High rental prices coupled with low vacancy rates make it hard for the financially challenged to find housing in the city, says the Yukon Anti-Poverty Coalition.
YAPC has definitely noticed through its client base — many of whom are “low income folks who might not have support” — that the vacancy rate is “very low,” said Kristina Craig, co-ordinator for YAPC.
“There’s basically little to no housing for low income folks,” she said. “It’s distressing.”
Craig said other factors can make it even more difficult to find an affordable place to live in Whitehorse. It is “almost impossible,” for many low-income people to find a place to rent if, “you have a pet, smoke or have poor references.”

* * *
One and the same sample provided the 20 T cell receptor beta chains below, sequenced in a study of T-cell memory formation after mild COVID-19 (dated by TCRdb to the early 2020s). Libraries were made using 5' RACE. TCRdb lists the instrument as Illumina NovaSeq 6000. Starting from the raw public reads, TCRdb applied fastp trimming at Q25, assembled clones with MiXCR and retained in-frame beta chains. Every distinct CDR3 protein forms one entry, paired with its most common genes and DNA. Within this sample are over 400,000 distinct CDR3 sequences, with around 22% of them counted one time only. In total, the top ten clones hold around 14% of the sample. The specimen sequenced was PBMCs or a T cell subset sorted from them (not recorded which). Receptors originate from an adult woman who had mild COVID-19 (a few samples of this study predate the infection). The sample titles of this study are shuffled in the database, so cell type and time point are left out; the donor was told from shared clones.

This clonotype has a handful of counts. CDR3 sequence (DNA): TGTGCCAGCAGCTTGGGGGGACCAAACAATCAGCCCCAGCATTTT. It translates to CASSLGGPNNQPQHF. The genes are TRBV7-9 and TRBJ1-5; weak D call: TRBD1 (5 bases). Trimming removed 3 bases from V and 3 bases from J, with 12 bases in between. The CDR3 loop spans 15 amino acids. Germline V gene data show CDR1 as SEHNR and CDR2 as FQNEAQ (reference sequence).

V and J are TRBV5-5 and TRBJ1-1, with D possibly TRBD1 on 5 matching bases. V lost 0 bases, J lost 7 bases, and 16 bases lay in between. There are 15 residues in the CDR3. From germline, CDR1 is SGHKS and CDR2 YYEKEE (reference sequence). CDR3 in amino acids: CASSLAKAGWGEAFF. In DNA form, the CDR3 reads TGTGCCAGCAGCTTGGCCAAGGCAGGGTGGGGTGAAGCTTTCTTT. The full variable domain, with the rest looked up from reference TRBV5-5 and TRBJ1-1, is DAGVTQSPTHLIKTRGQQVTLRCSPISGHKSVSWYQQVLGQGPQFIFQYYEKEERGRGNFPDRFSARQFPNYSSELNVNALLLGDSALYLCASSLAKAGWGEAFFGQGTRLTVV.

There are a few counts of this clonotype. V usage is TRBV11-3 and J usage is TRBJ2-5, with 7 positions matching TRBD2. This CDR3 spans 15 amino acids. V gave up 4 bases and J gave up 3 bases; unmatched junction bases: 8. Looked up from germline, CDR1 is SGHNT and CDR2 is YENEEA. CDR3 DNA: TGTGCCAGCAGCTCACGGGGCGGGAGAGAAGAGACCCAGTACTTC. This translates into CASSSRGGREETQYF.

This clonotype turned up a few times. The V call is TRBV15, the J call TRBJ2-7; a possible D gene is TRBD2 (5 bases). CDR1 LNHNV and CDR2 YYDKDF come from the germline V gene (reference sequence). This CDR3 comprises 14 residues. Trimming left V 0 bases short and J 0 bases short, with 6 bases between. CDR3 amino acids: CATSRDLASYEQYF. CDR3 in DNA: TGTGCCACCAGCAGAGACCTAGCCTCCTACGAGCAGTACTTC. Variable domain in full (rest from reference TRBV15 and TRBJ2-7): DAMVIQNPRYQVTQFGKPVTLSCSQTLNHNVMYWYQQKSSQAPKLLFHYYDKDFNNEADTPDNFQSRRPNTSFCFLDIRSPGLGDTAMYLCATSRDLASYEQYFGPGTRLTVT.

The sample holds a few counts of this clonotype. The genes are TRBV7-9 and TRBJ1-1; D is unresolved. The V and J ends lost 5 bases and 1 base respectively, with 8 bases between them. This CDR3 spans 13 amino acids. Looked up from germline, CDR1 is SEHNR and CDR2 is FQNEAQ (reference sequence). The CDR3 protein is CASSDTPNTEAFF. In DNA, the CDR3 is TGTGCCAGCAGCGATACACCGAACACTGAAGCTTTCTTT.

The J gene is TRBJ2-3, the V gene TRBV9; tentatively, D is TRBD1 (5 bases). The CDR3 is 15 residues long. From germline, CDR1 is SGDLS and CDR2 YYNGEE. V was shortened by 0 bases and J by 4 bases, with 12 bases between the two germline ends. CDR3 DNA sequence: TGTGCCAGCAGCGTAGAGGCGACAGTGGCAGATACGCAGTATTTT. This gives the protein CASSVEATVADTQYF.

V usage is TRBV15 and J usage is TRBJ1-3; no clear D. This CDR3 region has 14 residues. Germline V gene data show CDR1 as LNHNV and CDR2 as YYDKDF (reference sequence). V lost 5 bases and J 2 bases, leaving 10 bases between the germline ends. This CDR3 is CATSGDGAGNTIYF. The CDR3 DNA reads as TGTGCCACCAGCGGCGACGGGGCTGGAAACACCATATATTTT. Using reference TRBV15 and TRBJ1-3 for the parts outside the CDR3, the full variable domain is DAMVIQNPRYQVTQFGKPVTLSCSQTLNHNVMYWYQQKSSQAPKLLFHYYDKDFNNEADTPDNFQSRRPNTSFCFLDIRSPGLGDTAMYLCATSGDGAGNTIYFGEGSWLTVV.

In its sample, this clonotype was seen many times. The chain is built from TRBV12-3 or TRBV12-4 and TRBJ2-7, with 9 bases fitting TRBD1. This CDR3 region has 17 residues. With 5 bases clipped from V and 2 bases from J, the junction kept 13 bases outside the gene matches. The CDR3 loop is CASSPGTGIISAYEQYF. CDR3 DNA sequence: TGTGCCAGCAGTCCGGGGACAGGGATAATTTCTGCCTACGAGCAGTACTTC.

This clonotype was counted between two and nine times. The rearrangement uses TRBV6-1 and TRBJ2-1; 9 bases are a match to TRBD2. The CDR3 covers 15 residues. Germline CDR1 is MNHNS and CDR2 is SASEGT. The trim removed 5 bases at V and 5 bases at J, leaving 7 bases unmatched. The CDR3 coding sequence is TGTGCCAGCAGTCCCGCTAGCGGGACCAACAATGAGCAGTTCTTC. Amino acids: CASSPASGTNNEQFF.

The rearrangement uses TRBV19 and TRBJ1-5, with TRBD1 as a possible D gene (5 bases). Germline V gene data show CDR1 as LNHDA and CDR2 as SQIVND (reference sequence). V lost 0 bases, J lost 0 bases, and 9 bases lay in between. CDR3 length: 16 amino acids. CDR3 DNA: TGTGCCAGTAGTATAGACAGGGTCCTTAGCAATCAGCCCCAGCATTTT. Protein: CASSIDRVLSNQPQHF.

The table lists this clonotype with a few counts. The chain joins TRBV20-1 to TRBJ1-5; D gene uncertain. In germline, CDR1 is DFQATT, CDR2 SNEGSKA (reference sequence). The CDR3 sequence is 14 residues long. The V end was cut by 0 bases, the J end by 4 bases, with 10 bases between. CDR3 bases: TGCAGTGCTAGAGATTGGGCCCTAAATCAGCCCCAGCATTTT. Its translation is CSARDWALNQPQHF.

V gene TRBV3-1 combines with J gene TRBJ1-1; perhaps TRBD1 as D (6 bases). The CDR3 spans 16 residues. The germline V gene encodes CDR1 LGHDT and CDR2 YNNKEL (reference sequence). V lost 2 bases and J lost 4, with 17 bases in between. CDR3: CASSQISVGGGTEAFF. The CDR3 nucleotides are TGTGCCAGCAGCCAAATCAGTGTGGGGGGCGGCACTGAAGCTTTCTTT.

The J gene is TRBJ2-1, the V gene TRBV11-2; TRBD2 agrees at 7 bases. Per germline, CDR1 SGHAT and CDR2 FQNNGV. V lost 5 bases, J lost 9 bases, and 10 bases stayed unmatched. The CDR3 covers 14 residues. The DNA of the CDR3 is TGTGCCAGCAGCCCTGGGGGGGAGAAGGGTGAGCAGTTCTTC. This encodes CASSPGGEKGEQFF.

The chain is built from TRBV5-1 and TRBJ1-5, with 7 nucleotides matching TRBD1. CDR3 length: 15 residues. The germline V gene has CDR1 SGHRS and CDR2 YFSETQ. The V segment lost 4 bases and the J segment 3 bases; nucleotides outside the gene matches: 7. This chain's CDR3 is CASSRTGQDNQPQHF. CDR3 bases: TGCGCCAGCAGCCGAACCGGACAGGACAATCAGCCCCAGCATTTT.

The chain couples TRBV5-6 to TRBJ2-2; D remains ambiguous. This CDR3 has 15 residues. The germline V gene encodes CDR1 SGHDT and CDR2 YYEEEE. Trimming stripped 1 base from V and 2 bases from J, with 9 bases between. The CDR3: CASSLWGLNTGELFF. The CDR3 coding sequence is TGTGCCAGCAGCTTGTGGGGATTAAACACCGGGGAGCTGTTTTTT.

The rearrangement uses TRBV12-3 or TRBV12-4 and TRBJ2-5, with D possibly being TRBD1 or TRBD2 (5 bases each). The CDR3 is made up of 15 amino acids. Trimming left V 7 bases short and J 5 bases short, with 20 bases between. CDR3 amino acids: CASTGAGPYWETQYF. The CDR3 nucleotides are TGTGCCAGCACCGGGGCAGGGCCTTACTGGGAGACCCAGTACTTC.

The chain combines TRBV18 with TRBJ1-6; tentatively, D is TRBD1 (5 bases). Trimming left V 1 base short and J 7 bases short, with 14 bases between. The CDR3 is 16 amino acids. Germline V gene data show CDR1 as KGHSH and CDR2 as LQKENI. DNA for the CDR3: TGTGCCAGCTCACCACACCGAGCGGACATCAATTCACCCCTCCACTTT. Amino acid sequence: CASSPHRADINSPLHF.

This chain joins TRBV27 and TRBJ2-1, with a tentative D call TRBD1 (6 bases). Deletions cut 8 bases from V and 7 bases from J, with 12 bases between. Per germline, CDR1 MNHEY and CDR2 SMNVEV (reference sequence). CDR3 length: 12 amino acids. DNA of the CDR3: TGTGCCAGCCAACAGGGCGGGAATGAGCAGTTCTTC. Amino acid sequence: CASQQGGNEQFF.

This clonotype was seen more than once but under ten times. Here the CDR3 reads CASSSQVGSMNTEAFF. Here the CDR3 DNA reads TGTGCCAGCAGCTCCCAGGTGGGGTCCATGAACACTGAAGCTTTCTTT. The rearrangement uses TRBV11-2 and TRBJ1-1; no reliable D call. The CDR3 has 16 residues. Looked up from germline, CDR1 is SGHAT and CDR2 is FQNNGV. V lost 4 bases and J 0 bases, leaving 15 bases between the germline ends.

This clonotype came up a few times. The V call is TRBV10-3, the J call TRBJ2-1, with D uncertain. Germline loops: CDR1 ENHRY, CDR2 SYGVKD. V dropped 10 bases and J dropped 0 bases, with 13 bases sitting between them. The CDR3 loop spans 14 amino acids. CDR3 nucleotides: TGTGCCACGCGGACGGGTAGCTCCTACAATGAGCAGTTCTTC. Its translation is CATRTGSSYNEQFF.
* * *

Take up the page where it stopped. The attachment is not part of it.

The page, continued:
The vacancy rate in Whitehorse fell by one percentage point in April 2017, a recent report from the Yukon Bureau of Statistics says.
The vacancy rate for an apartment — a unit in a building with three or more rental units — dropped from three per cent in October 2016 to two per cent in April. The average vacancy rate for all types of apartments in Whitehorse was 1.7 per cent.
The median rent for an apartment like this remained steady at $1,000. This number is thought to be artificially lowered by tenants who have remained in apartments over time at relatively fixed rates and may actually be higher than statistically reported.
A 2016 report by YAPC lists a living wage in the Yukon to be $19.12 an hour, or for a family of four where both parents are working 35 hours a week, approximately $70,000 a year.
The recently released 2017 Whitehorse Citizens’ Survey showed that about 15.5 per cent of surveyed households made less than $50,000 last year.
“We need more affordable housing and more housing first initiatives so folks aren’t forced to live at a shelter,” Craig said.
“We need more housing, there’s no question about it.”
Contact Lori Garrison at email@example.com